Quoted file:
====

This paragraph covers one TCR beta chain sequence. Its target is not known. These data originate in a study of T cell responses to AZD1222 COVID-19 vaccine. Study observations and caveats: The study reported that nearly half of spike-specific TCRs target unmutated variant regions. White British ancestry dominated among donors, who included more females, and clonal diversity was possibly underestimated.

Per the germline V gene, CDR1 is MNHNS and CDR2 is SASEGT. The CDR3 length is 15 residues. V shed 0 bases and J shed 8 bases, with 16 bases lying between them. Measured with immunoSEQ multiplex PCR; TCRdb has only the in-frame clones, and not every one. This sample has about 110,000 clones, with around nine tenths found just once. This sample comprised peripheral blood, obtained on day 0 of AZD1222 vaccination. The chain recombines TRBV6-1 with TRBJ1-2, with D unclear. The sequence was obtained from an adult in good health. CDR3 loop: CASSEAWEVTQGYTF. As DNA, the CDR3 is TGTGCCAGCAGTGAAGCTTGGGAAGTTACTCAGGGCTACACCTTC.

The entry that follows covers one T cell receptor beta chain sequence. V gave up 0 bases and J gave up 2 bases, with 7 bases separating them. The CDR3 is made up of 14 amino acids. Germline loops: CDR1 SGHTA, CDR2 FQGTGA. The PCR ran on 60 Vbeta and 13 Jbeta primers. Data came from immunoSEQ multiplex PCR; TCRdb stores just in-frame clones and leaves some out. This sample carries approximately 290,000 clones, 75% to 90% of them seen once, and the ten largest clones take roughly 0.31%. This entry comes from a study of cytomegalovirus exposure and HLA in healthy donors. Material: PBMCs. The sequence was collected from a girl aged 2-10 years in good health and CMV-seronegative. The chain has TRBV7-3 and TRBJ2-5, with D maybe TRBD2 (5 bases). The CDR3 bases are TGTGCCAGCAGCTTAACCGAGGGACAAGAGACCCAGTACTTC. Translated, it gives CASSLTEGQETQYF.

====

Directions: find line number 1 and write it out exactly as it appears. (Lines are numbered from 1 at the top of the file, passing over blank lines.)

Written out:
This paragraph covers one TCR beta chain sequence. Its target is not known. These data originate in a study of T cell responses to AZD1222 COVID-19 vaccine. Study observations and caveats: The study reported that nearly half of spike-specific TCRs target unmutated variant regions. White British ancestry dominated among donors, who included more females, and clonal diversity was possibly underestimated.